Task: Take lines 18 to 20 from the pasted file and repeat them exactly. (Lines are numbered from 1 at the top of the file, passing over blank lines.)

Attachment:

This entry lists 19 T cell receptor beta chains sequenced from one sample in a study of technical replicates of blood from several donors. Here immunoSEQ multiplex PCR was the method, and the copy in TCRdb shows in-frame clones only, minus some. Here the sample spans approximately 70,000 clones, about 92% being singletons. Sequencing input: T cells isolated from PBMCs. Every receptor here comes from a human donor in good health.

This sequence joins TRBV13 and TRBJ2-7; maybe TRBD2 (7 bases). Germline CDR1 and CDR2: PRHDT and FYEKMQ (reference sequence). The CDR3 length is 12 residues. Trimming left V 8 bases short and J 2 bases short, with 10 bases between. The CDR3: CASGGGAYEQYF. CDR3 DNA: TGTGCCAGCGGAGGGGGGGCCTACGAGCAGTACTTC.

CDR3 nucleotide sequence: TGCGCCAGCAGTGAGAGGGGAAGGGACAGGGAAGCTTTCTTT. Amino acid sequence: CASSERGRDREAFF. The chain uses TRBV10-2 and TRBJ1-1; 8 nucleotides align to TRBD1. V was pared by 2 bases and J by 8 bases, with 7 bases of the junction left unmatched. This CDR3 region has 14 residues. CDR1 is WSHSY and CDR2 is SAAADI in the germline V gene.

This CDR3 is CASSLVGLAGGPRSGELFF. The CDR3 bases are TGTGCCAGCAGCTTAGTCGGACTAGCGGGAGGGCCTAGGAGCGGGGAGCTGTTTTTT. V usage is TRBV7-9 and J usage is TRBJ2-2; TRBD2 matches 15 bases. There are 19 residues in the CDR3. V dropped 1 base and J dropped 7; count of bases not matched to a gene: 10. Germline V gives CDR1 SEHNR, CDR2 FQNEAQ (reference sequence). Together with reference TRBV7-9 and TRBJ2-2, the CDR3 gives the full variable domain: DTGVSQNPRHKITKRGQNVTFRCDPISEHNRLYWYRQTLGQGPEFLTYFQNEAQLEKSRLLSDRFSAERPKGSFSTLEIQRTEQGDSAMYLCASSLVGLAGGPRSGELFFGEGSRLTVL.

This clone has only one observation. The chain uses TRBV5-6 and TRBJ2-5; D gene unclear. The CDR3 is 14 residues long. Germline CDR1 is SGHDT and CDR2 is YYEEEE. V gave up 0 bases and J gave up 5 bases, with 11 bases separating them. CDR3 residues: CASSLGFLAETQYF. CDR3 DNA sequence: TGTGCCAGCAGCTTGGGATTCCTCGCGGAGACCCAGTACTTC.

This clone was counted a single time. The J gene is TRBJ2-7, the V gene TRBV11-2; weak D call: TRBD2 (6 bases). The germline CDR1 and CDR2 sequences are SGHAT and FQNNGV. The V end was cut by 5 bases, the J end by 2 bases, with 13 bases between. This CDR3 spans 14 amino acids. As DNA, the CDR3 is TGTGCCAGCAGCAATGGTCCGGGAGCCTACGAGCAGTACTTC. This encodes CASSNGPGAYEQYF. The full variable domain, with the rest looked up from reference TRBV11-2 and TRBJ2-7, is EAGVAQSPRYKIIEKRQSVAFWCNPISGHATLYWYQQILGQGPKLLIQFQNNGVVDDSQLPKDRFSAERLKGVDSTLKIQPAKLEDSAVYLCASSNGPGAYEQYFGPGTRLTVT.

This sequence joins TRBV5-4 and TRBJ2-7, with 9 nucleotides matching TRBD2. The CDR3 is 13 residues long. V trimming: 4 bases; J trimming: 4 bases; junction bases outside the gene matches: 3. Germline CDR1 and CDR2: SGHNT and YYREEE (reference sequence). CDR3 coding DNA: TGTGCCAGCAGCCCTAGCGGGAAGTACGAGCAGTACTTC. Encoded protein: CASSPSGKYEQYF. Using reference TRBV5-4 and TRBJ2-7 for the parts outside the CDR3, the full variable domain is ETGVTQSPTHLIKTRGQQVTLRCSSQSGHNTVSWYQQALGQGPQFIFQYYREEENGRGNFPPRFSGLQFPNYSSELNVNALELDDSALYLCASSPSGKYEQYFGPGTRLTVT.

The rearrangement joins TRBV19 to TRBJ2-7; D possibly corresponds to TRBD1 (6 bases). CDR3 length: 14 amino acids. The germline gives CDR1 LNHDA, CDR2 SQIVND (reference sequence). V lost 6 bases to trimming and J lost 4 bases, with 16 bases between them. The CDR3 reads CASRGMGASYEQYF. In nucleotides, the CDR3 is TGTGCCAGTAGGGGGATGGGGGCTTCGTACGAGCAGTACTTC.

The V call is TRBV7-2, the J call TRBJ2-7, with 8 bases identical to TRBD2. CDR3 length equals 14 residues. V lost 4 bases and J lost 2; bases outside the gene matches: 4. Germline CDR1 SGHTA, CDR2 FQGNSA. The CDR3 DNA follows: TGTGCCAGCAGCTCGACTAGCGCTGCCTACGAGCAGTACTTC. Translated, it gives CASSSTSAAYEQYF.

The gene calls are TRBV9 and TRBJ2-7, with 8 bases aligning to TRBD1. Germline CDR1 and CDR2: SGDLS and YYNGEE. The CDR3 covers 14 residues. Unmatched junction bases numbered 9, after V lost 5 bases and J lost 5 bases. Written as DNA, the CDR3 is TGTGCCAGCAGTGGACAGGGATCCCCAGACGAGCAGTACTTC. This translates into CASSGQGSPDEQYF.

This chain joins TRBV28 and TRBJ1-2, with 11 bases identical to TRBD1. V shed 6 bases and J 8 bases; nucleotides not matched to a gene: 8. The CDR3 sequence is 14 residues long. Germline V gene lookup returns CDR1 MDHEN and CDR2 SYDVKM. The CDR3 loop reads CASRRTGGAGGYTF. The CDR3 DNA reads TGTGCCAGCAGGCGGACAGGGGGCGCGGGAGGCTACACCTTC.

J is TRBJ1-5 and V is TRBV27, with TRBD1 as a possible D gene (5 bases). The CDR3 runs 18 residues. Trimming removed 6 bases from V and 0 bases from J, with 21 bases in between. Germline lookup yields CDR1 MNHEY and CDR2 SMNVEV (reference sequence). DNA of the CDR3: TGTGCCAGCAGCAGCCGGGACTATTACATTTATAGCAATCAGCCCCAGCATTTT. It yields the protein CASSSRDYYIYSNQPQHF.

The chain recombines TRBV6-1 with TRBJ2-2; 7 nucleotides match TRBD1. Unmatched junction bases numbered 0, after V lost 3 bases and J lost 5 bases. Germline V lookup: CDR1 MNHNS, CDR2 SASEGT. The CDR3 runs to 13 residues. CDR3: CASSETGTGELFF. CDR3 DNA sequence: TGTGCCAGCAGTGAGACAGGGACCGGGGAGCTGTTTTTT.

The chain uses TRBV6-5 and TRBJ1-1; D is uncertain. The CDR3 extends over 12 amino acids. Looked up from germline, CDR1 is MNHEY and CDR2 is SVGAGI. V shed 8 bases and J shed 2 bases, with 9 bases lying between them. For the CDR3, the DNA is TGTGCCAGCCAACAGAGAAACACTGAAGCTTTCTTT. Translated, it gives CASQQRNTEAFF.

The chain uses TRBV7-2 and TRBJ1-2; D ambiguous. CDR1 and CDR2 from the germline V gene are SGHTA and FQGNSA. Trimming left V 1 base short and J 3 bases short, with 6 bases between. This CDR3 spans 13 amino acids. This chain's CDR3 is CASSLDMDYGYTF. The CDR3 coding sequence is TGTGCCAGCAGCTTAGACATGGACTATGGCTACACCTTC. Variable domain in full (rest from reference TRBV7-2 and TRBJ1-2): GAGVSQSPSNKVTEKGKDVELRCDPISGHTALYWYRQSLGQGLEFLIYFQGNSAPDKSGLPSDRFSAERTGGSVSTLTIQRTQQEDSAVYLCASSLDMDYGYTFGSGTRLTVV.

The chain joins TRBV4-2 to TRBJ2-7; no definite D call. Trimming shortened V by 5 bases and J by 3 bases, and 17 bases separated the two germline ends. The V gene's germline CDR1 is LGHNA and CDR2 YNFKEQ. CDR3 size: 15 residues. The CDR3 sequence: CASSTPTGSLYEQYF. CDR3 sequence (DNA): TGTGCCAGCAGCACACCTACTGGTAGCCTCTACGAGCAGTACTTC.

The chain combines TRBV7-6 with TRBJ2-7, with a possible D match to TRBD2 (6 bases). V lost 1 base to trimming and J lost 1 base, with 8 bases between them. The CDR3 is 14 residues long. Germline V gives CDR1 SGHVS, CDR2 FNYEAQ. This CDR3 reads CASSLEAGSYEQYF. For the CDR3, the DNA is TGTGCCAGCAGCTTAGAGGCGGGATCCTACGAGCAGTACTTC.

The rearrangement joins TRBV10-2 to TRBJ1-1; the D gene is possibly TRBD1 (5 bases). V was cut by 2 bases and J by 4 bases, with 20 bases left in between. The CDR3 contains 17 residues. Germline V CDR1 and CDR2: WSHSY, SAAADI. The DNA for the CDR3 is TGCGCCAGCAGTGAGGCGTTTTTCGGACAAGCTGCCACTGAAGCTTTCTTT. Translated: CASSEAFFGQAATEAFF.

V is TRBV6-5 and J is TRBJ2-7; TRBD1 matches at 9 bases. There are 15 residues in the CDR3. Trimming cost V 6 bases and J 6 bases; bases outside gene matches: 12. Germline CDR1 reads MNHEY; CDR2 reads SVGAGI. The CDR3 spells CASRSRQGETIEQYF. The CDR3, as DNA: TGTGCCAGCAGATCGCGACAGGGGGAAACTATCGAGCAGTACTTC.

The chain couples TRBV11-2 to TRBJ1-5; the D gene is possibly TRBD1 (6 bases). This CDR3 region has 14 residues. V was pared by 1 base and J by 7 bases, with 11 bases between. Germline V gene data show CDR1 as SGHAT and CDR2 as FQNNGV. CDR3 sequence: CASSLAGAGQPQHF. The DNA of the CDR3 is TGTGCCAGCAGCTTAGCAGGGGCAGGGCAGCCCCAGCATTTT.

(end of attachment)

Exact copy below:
The rearrangement joins TRBV10-2 to TRBJ1-1; the D gene is possibly TRBD1 (5 bases). V was cut by 2 bases and J by 4 bases, with 20 bases left in between. The CDR3 contains 17 residues. Germline V CDR1 and CDR2: WSHSY, SAAADI. The DNA for the CDR3 is TGCGCCAGCAGTGAGGCGTTTTTCGGACAAGCTGCCACTGAAGCTTTCTTT. Translated: CASSEAFFGQAATEAFF.

V is TRBV6-5 and J is TRBJ2-7; TRBD1 matches at 9 bases. There are 15 residues in the CDR3. Trimming cost V 6 bases and J 6 bases; bases outside gene matches: 12. Germline CDR1 reads MNHEY; CDR2 reads SVGAGI. The CDR3 spells CASRSRQGETIEQYF. The CDR3, as DNA: TGTGCCAGCAGATCGCGACAGGGGGAAACTATCGAGCAGTACTTC.

The chain couples TRBV11-2 to TRBJ1-5; the D gene is possibly TRBD1 (6 bases). This CDR3 region has 14 residues. V was pared by 1 base and J by 7 bases, with 11 bases between. Germline V gene data show CDR1 as SGHAT and CDR2 as FQNNGV. CDR3 sequence: CASSLAGAGQPQHF. The DNA of the CDR3 is TGTGCCAGCAGCTTAGCAGGGGCAGGGCAGCCCCAGCATTTT.